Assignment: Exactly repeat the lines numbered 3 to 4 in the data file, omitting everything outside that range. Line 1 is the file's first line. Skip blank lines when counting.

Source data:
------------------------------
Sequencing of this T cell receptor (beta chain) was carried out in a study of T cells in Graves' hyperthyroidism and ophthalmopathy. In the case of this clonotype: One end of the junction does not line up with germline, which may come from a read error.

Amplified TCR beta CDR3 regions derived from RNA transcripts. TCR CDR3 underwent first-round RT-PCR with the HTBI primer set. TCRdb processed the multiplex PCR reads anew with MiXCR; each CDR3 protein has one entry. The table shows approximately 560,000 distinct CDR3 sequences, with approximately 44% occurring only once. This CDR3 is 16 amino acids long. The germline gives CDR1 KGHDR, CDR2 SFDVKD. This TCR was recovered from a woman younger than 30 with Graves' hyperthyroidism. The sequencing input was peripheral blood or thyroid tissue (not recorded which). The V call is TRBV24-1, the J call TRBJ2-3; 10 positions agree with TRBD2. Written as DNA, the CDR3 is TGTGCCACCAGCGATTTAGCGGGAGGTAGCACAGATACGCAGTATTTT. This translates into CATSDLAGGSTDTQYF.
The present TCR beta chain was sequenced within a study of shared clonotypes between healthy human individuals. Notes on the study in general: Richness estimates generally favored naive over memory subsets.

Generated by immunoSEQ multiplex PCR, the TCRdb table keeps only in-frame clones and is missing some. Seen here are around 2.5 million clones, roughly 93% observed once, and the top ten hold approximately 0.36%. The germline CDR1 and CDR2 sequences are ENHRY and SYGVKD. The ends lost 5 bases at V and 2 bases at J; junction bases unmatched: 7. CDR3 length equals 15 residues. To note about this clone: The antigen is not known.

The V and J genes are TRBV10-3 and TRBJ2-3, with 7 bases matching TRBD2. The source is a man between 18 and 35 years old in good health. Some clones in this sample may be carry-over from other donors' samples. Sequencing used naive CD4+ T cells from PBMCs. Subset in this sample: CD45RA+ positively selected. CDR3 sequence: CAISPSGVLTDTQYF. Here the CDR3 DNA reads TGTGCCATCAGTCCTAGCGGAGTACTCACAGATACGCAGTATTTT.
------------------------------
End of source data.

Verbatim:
The present TCR beta chain was sequenced within a study of shared clonotypes between healthy human individuals. Notes on the study in general: Richness estimates generally favored naive over memory subsets.

Generated by immunoSEQ multiplex PCR, the TCRdb table keeps only in-frame clones and is missing some. Seen here are around 2.5 million clones, roughly 93% observed once, and the top ten hold approximately 0.36%. The germline CDR1 and CDR2 sequences are ENHRY and SYGVKD. The ends lost 5 bases at V and 2 bases at J; junction bases unmatched: 7. CDR3 length equals 15 residues. To note about this clone: The antigen is not known.